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He went on to say that the administration now has no choice but to engage with other political parties without restrictions. “We, the Opposition, apologized to the people last week in Parliament for failing them.” On the other hand, elections or constitutional reforms would not fix the country’s issue,” he remarked.

After consultations with the government and formulating a plan, conditions may be put down. He went on to say that it is our job to give everyone a fair hearing.

Wickremesinghe also urged the government to follow Lebanon’s lead. “The IMF deal with Lebanon was contingent on its introduction in Parliament for approval. This must also occur in Sri Lanka. We’re in a precarious position. He said, “We will conclude the year as a bankrupt nation.”

“However, we can develop a solution to this dilemma, and for this, a national effort will be required. We shall go through a difficult phase, but we must persevere. This crisis can be addressed, and our economy can be strengthened. But our country can only achieve this if we collaborate and stick to a strategy,” he continued.

How did the island country end up where it is now?

Since 2005, the Sri Lankan government has taken out large loans from Beijing for infrastructure projects, many of which have turned into white elephants.

By January 2015, China owed Sri Lanka a significant portion of its foreign debt. Sri Lanka chose in 2017 to sell a controlling part in the port to a Chinese firm named the China Merchants Port Holdings Company to settle the debt.

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Another ‘white elephant’ seems to be the Mattala Rajapaksa International Airport, which is dubbed the “world’s emptiest international airport” by Nicholas Assef, founder of LCC Asia Pacific, and has failed to stimulate commerce and tourism.

President Gotabaya Rajapaksa announced a 10-year transition to 100% organic farming in Sri Lanka, which dealt another blow to the country’s diminishing finances. What was expected to be a gradual transition became a shock when he declared in April 2021 that chemical fertilizers and agrochemicals would be entirely outlawed in the nation beginning the following month.

After the coronavirus, outbreak sabotaged necessary tourist and remittance money, the economic crisis spread. The government enacted a broad import embargo to save depleting foreign currency reserves and utilize them to settle the obligations it had already defaulted.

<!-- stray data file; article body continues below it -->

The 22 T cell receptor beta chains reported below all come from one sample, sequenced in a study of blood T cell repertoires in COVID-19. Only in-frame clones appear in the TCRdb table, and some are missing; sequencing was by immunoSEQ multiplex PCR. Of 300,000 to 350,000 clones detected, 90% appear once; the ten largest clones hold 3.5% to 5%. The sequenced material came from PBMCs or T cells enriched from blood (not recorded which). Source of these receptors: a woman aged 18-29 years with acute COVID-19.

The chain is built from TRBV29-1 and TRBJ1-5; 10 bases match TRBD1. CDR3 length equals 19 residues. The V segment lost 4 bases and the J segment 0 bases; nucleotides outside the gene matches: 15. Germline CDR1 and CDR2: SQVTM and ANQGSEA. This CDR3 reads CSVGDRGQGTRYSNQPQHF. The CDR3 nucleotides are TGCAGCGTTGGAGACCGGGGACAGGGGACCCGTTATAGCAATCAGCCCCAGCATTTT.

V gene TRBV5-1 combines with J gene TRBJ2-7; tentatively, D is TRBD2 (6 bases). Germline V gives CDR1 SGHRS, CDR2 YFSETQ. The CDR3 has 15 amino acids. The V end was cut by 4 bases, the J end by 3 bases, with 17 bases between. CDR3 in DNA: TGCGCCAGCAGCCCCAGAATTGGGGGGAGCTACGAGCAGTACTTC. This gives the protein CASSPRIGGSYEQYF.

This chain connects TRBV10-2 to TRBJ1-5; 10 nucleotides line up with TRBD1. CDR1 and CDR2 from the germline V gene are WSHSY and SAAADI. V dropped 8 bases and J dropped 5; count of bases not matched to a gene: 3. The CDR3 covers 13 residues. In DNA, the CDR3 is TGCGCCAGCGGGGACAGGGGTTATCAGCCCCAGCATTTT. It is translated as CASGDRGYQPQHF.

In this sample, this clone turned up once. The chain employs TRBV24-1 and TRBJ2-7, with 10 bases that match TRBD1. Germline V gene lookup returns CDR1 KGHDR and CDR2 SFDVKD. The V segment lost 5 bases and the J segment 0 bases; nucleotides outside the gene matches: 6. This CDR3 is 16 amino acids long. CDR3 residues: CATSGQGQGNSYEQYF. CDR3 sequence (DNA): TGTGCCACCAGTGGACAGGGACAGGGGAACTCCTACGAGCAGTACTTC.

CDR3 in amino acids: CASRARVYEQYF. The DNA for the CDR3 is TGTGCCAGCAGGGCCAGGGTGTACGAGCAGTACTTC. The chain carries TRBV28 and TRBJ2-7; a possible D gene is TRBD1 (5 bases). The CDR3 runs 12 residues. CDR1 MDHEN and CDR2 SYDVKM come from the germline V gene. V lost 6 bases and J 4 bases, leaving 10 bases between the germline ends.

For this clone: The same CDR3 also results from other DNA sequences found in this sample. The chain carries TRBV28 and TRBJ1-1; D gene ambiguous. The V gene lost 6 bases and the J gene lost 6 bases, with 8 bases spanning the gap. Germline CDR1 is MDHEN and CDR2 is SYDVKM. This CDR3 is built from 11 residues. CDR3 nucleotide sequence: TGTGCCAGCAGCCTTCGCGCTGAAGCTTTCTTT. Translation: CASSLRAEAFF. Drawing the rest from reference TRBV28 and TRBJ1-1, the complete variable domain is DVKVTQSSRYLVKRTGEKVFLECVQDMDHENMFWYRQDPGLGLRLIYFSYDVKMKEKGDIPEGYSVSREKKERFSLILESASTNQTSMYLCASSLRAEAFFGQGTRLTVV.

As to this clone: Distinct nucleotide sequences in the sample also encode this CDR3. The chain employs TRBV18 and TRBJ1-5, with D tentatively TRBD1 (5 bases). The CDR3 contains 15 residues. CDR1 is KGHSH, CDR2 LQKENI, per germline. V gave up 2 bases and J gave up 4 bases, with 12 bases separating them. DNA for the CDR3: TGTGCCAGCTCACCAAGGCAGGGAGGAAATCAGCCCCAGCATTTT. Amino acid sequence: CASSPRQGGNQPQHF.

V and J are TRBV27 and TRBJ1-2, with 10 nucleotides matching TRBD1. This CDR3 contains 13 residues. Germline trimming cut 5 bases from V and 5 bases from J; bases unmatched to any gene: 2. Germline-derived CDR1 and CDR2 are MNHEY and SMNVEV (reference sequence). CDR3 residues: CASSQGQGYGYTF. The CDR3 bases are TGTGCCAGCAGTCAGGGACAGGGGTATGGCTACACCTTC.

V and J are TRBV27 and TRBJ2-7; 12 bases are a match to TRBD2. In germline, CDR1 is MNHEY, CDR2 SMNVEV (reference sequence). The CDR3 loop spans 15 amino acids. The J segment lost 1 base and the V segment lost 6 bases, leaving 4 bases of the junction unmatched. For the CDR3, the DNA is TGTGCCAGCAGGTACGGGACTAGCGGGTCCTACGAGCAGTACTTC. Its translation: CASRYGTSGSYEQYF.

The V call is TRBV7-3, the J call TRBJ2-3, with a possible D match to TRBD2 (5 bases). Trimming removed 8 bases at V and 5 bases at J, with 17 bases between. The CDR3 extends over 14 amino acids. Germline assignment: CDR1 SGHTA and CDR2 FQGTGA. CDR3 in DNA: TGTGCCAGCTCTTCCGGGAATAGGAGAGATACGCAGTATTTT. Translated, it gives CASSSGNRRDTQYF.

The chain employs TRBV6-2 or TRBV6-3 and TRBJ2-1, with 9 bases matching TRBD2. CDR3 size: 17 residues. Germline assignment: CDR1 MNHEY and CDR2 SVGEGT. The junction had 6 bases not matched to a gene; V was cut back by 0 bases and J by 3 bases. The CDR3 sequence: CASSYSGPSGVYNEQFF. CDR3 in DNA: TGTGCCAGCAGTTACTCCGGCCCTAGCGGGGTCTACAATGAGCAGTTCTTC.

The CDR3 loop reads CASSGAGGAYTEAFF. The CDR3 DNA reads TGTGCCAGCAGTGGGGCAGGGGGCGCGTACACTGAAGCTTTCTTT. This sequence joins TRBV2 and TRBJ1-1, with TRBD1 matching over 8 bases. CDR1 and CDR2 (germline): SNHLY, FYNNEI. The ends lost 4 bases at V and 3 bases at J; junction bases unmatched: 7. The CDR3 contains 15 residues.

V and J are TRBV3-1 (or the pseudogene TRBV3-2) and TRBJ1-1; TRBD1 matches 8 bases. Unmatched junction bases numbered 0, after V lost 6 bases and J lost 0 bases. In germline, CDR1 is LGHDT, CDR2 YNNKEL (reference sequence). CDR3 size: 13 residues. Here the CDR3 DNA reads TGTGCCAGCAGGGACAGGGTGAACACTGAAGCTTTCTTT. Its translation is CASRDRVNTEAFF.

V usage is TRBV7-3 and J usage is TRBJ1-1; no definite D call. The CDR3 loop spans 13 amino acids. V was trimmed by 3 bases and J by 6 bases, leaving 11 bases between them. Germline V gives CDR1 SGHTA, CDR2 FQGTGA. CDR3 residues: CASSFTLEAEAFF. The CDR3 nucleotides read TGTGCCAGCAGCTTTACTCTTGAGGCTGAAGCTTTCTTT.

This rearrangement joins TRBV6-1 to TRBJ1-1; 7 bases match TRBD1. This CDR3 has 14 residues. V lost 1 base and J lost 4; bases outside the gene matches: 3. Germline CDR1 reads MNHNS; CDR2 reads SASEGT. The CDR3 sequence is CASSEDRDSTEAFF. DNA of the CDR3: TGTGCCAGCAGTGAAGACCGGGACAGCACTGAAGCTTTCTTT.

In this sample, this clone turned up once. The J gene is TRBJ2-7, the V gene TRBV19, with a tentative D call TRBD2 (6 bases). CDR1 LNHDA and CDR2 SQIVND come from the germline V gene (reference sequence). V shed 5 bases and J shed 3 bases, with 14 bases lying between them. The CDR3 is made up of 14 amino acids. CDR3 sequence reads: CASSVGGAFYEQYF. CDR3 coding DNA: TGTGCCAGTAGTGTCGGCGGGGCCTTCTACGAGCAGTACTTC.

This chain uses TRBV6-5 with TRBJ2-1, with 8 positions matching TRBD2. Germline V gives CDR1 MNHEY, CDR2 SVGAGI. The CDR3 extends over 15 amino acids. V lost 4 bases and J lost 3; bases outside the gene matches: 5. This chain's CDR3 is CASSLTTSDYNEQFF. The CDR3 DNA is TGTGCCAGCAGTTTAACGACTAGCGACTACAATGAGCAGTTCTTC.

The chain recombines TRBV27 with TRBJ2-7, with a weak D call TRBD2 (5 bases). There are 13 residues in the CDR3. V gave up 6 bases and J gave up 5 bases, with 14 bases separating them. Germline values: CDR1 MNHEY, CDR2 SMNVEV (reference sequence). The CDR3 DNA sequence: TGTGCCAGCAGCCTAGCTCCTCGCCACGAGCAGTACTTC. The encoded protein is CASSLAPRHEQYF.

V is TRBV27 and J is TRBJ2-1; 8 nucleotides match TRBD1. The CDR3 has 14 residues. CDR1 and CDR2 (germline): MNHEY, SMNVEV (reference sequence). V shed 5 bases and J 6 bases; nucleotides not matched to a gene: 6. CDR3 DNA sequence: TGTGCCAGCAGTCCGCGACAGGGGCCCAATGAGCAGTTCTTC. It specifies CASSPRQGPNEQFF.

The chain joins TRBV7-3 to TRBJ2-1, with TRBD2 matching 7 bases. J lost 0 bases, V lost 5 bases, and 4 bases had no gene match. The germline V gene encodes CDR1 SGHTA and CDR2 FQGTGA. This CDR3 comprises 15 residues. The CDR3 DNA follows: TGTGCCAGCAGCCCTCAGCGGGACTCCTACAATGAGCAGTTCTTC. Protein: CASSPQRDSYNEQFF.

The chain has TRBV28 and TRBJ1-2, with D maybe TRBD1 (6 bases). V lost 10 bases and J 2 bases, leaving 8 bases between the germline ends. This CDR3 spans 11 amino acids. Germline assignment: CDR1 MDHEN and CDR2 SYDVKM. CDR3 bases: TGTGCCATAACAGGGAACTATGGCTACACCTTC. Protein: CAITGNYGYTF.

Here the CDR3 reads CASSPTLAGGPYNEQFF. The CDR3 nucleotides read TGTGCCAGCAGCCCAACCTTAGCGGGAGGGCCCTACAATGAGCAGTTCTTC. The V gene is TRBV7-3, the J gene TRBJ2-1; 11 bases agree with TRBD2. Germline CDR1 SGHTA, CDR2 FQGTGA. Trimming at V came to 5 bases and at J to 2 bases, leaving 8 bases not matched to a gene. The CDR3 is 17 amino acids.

How much debt does Sri Lanka have now?

Market borrowings via foreign sovereign bonds account for little under half of Sri Lanka’s debt, including a $1 billion bond that was due to mature on July 25. On Monday, a $78 million coupon payment is due across two of its bonds due in 2023 and 2028, albeit there is a 30-day grace period.

According to estimates, Sri Lanka would require $7 billion to pay its debt this year while having just $1.9 billion in reserves at the end of March.

Friends of Sri Lanka

In the last three months, India has provided Sri Lanka with nearly USD 2.5 billion in aid, including loans for petrol and food. “Over 270,000 metric tons of fuel and gasoline have been transported to Sri Lanka since mid-March.

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In addition, the newly extended USD 1 billion credit facility has provided roughly 40,000 tonnes of rice, “Arindam Bagchi, a spokesperson for the Ministry of External Affairs, stated during a press conference.

“We have already expressed to them our willingness to provide whatever assistance we can, and as seen by our actions so far, we will continue to do so.” “He said

On April 12, a supply of 11,000 MT of rice from India landed in Sri Lanka to assist Sri Lankans in celebrating the customary national New Year despite the country’s economic turmoil.

In addition, RBI has extended a $400 million currency swap and several hundred million dollars in postponed payments, payable by the Central Bank of Sri Lanka under the Asian Clearance Union.